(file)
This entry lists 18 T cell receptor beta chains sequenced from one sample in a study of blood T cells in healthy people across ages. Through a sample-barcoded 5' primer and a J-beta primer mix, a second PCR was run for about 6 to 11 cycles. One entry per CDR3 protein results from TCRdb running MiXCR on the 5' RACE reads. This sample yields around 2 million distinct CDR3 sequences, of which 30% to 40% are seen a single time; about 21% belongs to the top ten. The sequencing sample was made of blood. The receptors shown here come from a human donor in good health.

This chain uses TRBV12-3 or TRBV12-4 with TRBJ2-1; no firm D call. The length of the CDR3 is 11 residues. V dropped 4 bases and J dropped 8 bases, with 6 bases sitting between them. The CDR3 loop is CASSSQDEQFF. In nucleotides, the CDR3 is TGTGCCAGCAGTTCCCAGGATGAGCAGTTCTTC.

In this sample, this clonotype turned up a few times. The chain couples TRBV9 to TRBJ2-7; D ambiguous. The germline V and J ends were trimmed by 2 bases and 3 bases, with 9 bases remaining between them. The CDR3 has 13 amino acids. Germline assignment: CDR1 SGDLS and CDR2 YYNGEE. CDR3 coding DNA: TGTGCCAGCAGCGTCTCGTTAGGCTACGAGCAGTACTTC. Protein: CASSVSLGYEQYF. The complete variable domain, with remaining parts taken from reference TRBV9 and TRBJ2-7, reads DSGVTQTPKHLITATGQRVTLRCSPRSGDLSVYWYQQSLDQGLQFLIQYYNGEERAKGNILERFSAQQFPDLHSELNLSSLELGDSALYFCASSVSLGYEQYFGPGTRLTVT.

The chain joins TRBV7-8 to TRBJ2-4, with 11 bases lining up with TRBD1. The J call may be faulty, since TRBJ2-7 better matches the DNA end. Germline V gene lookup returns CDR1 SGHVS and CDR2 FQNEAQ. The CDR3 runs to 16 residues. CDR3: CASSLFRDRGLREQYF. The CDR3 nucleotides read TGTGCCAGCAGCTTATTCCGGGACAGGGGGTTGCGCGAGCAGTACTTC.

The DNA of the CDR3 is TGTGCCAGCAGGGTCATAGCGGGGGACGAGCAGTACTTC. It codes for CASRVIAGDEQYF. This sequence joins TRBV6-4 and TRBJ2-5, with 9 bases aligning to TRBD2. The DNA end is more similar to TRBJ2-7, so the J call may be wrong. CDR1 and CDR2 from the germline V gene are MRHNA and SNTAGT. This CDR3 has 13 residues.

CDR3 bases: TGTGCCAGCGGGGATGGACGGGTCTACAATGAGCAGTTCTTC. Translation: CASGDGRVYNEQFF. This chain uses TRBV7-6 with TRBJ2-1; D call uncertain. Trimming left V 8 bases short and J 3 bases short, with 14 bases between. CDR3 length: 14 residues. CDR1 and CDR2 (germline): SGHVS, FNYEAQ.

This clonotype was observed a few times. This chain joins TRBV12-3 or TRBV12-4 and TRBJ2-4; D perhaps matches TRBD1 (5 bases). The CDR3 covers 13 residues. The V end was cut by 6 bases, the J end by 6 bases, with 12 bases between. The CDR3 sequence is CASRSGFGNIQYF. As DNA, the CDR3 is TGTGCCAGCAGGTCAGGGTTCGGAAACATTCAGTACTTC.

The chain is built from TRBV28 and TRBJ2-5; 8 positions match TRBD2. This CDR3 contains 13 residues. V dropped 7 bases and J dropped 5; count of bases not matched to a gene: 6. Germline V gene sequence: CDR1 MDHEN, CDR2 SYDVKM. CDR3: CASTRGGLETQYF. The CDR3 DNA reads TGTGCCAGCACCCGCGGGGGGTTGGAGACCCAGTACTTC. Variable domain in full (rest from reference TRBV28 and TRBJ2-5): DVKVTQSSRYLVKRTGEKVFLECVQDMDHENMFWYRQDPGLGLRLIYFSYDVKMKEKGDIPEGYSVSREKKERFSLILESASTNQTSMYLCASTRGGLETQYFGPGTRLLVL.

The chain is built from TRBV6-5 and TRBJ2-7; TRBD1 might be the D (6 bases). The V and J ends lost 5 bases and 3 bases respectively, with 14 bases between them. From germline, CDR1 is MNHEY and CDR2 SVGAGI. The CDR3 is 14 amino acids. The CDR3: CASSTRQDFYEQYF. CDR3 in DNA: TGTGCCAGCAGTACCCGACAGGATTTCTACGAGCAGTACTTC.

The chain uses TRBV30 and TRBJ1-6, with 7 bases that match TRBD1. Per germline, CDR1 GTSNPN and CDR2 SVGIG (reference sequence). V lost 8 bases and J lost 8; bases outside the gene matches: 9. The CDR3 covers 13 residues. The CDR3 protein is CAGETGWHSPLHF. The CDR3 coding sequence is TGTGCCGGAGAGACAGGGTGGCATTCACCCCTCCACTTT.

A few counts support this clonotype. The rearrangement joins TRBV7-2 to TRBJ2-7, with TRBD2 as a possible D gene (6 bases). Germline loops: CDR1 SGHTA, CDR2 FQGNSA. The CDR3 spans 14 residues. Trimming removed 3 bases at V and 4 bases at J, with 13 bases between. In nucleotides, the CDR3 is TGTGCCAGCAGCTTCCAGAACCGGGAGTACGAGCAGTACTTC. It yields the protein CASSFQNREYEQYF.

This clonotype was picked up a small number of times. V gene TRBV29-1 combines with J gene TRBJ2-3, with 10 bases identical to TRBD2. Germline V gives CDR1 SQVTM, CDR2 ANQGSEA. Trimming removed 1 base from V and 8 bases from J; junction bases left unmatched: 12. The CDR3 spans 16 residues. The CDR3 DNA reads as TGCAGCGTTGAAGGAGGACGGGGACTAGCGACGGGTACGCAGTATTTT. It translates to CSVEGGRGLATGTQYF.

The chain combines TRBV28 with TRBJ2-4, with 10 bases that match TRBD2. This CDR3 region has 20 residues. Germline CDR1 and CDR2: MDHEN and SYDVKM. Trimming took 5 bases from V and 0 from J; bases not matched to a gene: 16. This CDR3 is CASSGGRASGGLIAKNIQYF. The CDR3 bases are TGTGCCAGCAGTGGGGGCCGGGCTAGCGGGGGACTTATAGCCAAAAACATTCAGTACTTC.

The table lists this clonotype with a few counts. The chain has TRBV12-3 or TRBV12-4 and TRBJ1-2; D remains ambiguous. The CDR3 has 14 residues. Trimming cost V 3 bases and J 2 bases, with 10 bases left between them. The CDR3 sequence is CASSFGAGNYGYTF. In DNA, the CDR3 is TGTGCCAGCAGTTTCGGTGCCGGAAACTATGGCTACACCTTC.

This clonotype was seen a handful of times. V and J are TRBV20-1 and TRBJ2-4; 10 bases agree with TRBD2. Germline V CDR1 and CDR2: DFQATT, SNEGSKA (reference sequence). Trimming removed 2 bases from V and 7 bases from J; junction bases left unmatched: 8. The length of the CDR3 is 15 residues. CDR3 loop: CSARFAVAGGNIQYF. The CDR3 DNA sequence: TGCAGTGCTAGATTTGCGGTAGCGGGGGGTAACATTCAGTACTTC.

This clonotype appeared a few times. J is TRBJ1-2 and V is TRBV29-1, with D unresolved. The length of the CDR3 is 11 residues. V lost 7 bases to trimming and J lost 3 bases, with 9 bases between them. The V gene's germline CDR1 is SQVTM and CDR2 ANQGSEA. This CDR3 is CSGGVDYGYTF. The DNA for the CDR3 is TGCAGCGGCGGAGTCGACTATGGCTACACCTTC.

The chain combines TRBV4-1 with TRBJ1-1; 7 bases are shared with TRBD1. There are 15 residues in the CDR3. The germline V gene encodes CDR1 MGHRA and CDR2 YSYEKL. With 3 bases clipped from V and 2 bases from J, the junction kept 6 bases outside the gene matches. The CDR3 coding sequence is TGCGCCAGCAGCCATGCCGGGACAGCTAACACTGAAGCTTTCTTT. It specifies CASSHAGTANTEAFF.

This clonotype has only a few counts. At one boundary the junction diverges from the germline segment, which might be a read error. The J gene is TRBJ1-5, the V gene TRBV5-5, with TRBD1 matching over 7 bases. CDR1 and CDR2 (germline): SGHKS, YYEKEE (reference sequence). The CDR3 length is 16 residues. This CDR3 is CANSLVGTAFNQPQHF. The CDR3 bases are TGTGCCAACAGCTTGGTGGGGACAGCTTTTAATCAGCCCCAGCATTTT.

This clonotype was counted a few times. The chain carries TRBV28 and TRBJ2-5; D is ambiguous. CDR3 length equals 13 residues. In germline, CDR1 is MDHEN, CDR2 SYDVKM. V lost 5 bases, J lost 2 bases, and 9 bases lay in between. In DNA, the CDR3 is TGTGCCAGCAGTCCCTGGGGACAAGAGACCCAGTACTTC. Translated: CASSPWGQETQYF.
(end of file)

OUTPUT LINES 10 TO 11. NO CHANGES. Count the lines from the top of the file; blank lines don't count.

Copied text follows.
The chain uses TRBV30 and TRBJ1-6, with 7 bases that match TRBD1. Per germline, CDR1 GTSNPN and CDR2 SVGIG (reference sequence). V lost 8 bases and J lost 8; bases outside the gene matches: 9. The CDR3 covers 13 residues. The CDR3 protein is CAGETGWHSPLHF. The CDR3 coding sequence is TGTGCCGGAGAGACAGGGTGGCATTCACCCCTCCACTTT.

A few counts support this clonotype. The rearrangement joins TRBV7-2 to TRBJ2-7, with TRBD2 as a possible D gene (6 bases). Germline loops: CDR1 SGHTA, CDR2 FQGNSA. The CDR3 spans 14 residues. Trimming removed 3 bases at V and 4 bases at J, with 13 bases between. In nucleotides, the CDR3 is TGTGCCAGCAGCTTCCAGAACCGGGAGTACGAGCAGTACTTC. It yields the protein CASSFQNREYEQYF.